YOU’LL have seen a lot written about fracking and the decision by North Yorkshire County Council on Third Energy’s application to carry out fracking in Kirby Misperton.
Clearly it is a topic that sparks strong opinion, both for and against, but it is also clear that the majority of people say that they do not know a lot about fracking – 88 per cent according to my department’s most recent survey.
So it’s really important that people have access to all the facts about fracking so they can see past the myths and make their own minds up based on the evidence.
First and foremost, people want to know about safety.
We have insisted upon the highest safety standards as well as a tough regulatory regime, and I have complete confidence that this will ensure that fracking can go ahead safely.
If we believed that fracking could lead to water contamination, damage our environment or risk people’s health, then there is absolutely no way we would support it.
We frequently read about comparisons to the industry in the US and I can’t stress enough that the way we do things in the UK is completely different.
You only need to look at the protests against nuclear power in the 1980s, and drilling in the North Sea before that, to see that people have had concerns over new processes before, but what has followed for both those industries has been decades of safe operations, providing secure energy for the UK that continue today.
Fracking is now undergoing that same scrutiny and I’m confident that in the decades to come people will view it as just another normal, safe industrial process.
But why do we need it?
We inherited a legacy of under-investment in our energy infrastructure which has led to the UK needing to upgrade old power stations, many of which are operating beyond their intended lifespan.
We need a system fit for the 21st century, replacing coal with gas, nuclear, and renewables, and fracking is a key part of those plans.
A shale gas industry will not only boost our economy and create thousands of jobs across the supply chain – it will help to guarantee a secure energy supply which is an absolute must for this government.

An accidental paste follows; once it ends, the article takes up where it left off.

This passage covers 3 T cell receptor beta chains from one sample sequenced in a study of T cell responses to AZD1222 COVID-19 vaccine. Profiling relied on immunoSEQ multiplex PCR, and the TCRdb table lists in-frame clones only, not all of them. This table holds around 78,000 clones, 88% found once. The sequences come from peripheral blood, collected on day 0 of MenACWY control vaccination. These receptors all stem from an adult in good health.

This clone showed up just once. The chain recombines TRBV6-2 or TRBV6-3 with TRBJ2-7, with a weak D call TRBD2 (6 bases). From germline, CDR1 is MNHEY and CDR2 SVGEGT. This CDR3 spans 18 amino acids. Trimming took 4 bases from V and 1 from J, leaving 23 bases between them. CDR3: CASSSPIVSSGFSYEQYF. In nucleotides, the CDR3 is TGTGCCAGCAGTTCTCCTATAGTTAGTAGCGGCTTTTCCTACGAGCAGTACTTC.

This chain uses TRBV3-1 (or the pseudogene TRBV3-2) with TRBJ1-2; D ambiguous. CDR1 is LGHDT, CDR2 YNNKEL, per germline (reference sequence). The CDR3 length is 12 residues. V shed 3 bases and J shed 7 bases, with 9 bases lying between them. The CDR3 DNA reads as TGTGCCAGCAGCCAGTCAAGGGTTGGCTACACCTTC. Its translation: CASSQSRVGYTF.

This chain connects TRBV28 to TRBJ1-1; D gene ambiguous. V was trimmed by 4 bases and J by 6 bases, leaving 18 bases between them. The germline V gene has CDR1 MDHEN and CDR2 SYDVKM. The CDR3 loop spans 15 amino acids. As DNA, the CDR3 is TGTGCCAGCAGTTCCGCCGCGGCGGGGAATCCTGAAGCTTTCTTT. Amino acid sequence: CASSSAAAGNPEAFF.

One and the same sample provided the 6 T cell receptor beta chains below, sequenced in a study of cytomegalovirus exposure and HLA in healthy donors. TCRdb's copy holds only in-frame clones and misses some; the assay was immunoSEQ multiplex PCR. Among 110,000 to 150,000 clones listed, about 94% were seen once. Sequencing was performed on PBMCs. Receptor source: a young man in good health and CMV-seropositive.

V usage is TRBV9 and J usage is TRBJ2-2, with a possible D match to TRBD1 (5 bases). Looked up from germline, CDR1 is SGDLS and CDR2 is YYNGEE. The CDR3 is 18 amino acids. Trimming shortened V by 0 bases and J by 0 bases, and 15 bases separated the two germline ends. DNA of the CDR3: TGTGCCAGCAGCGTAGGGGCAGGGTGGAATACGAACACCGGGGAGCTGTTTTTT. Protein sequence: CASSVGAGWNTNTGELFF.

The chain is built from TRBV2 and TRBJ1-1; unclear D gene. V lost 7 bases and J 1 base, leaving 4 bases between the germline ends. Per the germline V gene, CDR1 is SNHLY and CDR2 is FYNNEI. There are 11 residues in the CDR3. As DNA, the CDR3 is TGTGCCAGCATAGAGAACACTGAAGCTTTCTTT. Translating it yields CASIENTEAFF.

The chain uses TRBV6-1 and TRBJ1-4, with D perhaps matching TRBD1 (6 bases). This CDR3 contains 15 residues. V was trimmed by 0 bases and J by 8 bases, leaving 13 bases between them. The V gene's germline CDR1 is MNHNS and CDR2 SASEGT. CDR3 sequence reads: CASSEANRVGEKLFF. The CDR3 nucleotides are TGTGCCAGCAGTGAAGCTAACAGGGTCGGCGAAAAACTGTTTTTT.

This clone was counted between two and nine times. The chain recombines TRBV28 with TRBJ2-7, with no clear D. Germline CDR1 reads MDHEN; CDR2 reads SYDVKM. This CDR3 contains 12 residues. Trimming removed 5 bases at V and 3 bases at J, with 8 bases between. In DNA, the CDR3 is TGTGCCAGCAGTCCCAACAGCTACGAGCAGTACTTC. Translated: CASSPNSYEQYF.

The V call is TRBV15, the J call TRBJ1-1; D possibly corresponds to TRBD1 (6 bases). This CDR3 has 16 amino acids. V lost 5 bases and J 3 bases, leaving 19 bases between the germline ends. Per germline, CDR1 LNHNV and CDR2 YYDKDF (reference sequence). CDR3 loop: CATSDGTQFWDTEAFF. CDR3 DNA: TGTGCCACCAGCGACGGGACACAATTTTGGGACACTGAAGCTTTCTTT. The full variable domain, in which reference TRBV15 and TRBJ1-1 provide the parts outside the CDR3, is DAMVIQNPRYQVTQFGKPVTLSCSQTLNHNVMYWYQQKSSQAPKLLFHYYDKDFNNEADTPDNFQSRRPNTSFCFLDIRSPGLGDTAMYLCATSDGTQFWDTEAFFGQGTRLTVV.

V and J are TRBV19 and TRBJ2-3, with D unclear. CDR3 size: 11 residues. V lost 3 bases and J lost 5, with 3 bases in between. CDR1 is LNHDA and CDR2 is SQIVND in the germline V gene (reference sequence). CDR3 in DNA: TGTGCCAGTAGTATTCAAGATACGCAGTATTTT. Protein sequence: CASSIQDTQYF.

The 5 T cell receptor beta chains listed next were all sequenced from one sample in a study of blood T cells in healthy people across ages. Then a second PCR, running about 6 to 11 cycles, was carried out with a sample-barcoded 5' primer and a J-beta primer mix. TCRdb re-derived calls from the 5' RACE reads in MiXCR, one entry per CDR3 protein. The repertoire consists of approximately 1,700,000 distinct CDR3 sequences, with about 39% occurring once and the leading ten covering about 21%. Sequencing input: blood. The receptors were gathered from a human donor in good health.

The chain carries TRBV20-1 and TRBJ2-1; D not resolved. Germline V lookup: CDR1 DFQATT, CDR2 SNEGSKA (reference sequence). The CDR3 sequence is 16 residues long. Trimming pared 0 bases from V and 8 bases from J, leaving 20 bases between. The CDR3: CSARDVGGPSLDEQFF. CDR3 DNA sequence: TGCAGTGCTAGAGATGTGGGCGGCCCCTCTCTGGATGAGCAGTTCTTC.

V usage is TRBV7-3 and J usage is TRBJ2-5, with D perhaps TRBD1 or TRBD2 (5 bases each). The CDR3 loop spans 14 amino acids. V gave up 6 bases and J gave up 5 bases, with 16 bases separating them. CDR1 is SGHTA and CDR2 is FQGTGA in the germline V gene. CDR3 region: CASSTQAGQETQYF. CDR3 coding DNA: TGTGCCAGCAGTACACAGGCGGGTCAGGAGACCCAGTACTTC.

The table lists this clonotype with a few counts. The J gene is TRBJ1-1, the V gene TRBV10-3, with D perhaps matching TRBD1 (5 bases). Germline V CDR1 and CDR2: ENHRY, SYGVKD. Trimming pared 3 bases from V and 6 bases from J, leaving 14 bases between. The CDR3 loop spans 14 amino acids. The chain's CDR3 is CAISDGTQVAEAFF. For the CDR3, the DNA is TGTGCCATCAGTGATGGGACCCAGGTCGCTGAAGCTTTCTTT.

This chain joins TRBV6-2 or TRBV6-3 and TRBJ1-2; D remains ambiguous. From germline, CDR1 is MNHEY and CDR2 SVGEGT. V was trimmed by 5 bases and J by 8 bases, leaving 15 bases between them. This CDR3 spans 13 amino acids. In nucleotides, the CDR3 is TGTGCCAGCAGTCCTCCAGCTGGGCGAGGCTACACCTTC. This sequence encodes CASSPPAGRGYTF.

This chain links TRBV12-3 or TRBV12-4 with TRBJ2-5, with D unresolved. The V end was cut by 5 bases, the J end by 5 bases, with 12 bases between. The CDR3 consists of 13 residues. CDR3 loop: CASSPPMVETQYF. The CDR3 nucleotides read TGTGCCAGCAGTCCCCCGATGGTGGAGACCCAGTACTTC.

By 2030, we expect to be importing close to 75 per cent of the gas we consume, a significant increase on the amount we currently import.
By making the most of our home-grown gas we can safeguard our own domestic supply while also cutting our carbon emissions, helping to combat climate change.
There is a big challenge in how we get from where we are today – dependent on coal and gas for over 50 per cent of our energy – to a low carbon future.
Moving from coal to gas would make a huge contribution to reducing our carbon footprint, and is the “bridge” we need for many years to come.
Of course we are fully committed to the development of the renewables industry and I hope to see this continue to flourish – but wind and solar will only provide us with electricity.
The vast majority of households in the UK still need gas for heating and cooking and will do for some time to come, and it is also vital for our manufacturing industries.
Making sure that people and businesses have a constant, secure gas supply that they can trust is not negotiable.
Producing our own gas from our own shale resources will ensure that we are able to do this.
Shale gas from fracking could also ensure that we have a reliable mix in our electricity supply.
Solar panels don’t generate electricity when the sun isn’t shining, and wind turbines don’t generate electricity when there’s no wind.
They are a valuable part of our energy mix, but you also need that consistent and reliable power that isn’t dependent on weather conditions which are beyond our control.
Gas gives us this secure power, along with other technology such as nuclear.
And by exploring our shale gas potential we can make sure that as much of this gas as possible comes from our own resources.
I really believe that this is an opportunity we can’t afford to miss – but safety will always be the most important thing and we aren’t taking any chances.
Authoritative studies, carried out by world-class institutions, scientists and other experts, consistently find that if we regulate fracking properly, it poses no more risk than those similar, already established, industries.
Now is the time to start exploration, to find out just how much shale gas is there, and start developing this exciting new industry so we can all reap the benefits.
Andrea Leadsom is the Energy Minister and a Conservative MP.